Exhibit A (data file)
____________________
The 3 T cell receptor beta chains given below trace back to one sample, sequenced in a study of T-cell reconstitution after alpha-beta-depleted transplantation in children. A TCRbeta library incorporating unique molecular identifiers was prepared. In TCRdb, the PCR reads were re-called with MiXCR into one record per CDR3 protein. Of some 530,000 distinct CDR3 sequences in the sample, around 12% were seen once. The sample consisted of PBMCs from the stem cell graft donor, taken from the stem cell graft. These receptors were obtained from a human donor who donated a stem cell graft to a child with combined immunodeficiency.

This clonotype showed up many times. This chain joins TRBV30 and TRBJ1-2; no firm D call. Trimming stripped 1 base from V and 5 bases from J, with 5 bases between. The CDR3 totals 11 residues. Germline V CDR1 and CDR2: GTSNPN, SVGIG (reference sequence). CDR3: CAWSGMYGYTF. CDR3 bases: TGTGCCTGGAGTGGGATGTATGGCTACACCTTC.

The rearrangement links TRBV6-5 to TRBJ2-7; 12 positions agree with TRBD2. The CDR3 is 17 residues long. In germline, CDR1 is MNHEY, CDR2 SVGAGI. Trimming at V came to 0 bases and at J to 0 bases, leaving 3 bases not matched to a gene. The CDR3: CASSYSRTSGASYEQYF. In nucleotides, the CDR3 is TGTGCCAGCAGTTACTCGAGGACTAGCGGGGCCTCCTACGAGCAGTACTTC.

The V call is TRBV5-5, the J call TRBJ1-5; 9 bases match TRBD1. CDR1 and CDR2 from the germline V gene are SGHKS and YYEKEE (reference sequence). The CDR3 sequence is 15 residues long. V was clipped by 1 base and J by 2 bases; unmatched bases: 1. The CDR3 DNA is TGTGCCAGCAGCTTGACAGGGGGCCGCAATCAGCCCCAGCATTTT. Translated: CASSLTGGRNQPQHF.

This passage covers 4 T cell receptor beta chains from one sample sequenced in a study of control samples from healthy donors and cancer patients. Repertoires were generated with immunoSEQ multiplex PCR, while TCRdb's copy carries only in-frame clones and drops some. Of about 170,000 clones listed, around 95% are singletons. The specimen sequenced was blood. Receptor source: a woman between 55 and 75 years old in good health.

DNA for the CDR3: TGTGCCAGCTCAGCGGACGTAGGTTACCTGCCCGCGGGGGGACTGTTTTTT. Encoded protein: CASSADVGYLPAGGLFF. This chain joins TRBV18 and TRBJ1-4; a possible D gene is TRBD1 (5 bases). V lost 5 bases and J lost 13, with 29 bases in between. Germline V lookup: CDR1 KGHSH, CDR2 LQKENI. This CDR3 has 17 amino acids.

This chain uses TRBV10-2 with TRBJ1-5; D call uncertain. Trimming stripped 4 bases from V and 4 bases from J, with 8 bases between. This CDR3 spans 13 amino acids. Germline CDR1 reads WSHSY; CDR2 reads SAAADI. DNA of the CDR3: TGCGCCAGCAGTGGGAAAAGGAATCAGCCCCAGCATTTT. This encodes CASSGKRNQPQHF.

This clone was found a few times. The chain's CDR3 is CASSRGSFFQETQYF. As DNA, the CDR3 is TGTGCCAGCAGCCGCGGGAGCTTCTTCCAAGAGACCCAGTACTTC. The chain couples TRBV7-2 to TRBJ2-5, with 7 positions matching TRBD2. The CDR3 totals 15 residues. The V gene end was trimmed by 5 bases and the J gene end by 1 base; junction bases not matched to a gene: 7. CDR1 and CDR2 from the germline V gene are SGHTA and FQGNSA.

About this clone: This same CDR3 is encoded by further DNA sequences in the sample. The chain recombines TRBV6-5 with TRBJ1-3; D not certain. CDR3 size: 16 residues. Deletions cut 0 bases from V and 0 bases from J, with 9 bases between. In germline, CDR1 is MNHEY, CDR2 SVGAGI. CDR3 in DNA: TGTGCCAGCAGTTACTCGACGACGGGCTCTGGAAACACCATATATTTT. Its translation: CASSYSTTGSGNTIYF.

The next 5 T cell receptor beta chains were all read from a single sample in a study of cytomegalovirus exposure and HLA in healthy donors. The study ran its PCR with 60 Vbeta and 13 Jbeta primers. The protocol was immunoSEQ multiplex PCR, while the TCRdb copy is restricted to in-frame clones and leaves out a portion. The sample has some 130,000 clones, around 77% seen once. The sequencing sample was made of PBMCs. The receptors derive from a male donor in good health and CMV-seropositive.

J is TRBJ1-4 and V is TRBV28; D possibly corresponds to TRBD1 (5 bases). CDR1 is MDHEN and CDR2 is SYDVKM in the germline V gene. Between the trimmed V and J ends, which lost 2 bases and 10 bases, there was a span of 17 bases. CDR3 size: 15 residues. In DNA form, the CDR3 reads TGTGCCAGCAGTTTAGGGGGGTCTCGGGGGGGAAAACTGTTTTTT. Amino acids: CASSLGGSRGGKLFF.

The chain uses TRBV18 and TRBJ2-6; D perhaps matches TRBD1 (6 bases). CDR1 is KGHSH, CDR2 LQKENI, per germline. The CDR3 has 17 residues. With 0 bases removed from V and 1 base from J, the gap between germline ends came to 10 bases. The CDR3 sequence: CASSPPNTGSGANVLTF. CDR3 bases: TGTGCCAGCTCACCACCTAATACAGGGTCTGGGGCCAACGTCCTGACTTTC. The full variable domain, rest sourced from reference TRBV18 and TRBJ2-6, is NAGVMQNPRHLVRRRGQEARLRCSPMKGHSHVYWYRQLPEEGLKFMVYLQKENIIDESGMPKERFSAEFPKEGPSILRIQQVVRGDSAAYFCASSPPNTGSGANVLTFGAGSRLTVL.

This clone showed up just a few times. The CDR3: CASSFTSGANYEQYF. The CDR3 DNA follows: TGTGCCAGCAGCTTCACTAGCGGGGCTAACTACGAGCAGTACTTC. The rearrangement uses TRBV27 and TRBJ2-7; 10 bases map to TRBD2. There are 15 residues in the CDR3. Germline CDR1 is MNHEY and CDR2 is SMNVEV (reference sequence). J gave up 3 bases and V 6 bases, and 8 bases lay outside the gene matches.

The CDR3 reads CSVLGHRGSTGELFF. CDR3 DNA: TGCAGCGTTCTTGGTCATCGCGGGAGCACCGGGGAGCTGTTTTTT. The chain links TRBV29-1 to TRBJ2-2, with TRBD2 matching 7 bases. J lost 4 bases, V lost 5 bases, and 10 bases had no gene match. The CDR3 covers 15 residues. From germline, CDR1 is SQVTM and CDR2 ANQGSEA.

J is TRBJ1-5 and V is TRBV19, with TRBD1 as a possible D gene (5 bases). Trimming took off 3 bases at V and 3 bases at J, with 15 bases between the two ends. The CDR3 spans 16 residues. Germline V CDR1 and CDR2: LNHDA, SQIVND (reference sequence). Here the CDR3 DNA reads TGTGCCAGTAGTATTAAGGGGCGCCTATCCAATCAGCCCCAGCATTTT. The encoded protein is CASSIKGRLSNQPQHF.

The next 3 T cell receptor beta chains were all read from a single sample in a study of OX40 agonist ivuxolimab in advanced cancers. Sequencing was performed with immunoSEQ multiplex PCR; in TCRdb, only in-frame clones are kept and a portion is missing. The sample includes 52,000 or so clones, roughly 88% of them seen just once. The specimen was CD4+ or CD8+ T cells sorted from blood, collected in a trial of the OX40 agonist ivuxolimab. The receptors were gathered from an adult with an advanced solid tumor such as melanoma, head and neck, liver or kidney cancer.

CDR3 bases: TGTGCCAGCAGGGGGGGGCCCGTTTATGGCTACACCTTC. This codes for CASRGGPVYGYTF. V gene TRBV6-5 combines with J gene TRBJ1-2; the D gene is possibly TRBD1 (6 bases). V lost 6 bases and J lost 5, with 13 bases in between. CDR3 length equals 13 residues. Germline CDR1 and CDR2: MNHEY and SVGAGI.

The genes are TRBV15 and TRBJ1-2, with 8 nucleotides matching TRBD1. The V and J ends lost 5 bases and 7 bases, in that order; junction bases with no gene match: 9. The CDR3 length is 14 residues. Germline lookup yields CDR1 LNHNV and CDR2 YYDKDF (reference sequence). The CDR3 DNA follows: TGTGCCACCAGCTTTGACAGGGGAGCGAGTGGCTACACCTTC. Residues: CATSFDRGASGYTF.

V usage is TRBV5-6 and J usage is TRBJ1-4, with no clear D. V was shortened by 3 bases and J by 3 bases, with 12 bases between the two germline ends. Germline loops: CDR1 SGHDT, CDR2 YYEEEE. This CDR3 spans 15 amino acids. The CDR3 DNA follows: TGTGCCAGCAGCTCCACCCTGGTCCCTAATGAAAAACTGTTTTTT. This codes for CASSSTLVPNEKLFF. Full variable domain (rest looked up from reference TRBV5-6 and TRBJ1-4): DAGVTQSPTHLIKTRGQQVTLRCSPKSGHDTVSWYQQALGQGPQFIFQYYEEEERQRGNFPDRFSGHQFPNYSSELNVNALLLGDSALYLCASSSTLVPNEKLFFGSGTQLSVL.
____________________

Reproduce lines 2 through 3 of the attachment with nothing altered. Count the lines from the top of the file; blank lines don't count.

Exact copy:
This clonotype showed up many times. This chain joins TRBV30 and TRBJ1-2; no firm D call. Trimming stripped 1 base from V and 5 bases from J, with 5 bases between. The CDR3 totals 11 residues. Germline V CDR1 and CDR2: GTSNPN, SVGIG (reference sequence). CDR3: CAWSGMYGYTF. CDR3 bases: TGTGCCTGGAGTGGGATGTATGGCTACACCTTC.

The rearrangement links TRBV6-5 to TRBJ2-7; 12 positions agree with TRBD2. The CDR3 is 17 residues long. In germline, CDR1 is MNHEY, CDR2 SVGAGI. Trimming at V came to 0 bases and at J to 0 bases, leaving 3 bases not matched to a gene. The CDR3: CASSYSRTSGASYEQYF. In nucleotides, the CDR3 is TGTGCCAGCAGTTACTCGAGGACTAGCGGGGCCTCCTACGAGCAGTACTTC.